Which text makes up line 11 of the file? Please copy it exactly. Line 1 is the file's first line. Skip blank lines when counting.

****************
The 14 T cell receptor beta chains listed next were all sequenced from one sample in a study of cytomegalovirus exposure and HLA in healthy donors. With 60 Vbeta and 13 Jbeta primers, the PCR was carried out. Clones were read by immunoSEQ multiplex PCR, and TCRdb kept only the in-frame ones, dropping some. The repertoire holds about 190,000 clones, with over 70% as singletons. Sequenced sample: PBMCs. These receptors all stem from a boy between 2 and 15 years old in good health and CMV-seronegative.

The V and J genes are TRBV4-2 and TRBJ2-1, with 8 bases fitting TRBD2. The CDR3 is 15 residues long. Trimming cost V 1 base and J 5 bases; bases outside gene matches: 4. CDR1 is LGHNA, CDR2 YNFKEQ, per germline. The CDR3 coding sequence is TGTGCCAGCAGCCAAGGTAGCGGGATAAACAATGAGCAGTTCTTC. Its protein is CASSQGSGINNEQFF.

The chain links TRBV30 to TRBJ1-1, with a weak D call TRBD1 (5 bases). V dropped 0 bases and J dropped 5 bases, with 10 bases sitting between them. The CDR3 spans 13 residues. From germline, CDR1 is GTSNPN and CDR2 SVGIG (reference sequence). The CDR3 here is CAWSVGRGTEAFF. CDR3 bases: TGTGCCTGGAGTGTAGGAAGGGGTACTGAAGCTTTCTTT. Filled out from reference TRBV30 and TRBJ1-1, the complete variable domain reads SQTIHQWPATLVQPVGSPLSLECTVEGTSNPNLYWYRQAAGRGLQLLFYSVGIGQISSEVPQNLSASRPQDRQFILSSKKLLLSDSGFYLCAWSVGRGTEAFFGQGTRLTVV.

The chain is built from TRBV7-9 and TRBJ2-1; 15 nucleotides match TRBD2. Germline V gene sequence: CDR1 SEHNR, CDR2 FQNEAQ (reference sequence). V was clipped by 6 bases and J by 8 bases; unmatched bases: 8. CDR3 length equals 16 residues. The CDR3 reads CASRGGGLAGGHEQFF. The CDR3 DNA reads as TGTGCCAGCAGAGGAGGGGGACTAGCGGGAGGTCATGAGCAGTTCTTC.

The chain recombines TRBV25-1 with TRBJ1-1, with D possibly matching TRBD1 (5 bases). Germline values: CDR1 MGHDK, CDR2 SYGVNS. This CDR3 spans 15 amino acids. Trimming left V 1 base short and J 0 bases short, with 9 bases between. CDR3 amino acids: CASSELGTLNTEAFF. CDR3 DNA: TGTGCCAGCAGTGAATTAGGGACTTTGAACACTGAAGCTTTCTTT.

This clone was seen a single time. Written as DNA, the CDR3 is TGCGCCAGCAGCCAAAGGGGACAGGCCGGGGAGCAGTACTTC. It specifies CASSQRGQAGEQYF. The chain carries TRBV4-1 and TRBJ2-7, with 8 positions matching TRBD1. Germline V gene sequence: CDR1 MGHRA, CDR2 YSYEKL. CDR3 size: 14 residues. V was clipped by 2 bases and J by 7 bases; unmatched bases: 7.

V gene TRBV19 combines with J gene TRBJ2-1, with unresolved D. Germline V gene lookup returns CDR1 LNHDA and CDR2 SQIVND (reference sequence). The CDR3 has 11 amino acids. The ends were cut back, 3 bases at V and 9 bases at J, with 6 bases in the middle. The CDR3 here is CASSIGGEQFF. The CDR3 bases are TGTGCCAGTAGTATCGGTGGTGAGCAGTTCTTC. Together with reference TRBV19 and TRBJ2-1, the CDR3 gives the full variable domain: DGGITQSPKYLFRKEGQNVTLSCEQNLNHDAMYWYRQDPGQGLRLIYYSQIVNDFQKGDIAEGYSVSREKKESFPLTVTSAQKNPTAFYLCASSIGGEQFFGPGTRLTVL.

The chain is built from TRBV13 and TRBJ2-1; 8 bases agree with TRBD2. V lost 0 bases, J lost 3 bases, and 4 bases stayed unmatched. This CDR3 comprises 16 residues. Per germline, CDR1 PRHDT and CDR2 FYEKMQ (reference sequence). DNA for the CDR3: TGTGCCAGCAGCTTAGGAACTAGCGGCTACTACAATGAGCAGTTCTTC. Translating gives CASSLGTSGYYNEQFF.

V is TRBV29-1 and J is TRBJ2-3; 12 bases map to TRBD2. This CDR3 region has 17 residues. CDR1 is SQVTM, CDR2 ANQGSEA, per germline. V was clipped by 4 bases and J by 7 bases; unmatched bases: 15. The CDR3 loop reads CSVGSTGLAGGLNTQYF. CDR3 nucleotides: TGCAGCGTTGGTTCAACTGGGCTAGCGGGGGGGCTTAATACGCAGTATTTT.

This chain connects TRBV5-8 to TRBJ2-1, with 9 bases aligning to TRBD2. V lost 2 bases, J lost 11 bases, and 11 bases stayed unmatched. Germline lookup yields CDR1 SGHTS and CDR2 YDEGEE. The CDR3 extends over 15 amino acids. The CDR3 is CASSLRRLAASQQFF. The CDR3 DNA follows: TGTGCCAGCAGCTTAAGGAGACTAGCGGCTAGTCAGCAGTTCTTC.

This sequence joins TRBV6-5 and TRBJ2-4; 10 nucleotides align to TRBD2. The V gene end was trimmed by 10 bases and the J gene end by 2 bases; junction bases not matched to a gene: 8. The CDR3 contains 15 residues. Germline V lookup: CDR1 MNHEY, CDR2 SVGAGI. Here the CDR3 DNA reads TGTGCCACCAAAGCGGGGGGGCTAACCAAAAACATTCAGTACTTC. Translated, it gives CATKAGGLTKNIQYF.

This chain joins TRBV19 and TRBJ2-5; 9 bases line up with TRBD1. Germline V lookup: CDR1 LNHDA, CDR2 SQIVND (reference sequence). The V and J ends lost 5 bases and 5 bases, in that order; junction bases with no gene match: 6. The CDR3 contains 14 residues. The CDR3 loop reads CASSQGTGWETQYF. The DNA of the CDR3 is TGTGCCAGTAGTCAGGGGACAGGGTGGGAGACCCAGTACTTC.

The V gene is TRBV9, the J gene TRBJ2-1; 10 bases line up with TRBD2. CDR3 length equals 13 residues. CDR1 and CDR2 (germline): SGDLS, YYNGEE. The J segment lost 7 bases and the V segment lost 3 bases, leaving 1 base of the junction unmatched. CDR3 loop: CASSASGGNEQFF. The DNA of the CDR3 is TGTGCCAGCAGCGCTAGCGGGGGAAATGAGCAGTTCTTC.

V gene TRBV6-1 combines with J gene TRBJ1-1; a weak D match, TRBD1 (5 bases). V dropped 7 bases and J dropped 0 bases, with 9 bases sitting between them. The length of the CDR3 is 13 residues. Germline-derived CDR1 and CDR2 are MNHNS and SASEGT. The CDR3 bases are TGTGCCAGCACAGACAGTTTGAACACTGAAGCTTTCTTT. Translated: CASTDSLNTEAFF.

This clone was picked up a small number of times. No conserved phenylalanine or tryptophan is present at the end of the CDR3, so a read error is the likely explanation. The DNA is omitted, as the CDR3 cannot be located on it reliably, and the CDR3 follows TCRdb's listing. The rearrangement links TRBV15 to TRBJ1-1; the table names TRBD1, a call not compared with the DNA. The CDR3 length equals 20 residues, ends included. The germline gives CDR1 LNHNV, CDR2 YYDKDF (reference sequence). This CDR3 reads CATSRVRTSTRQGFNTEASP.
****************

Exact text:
This sequence joins TRBV6-5 and TRBJ2-4; 10 nucleotides align to TRBD2. The V gene end was trimmed by 10 bases and the J gene end by 2 bases; junction bases not matched to a gene: 8. The CDR3 contains 15 residues. Germline V lookup: CDR1 MNHEY, CDR2 SVGAGI. Here the CDR3 DNA reads TGTGCCACCAAAGCGGGGGGGCTAACCAAAAACATTCAGTACTTC. Translated, it gives CATKAGGLTKNIQYF.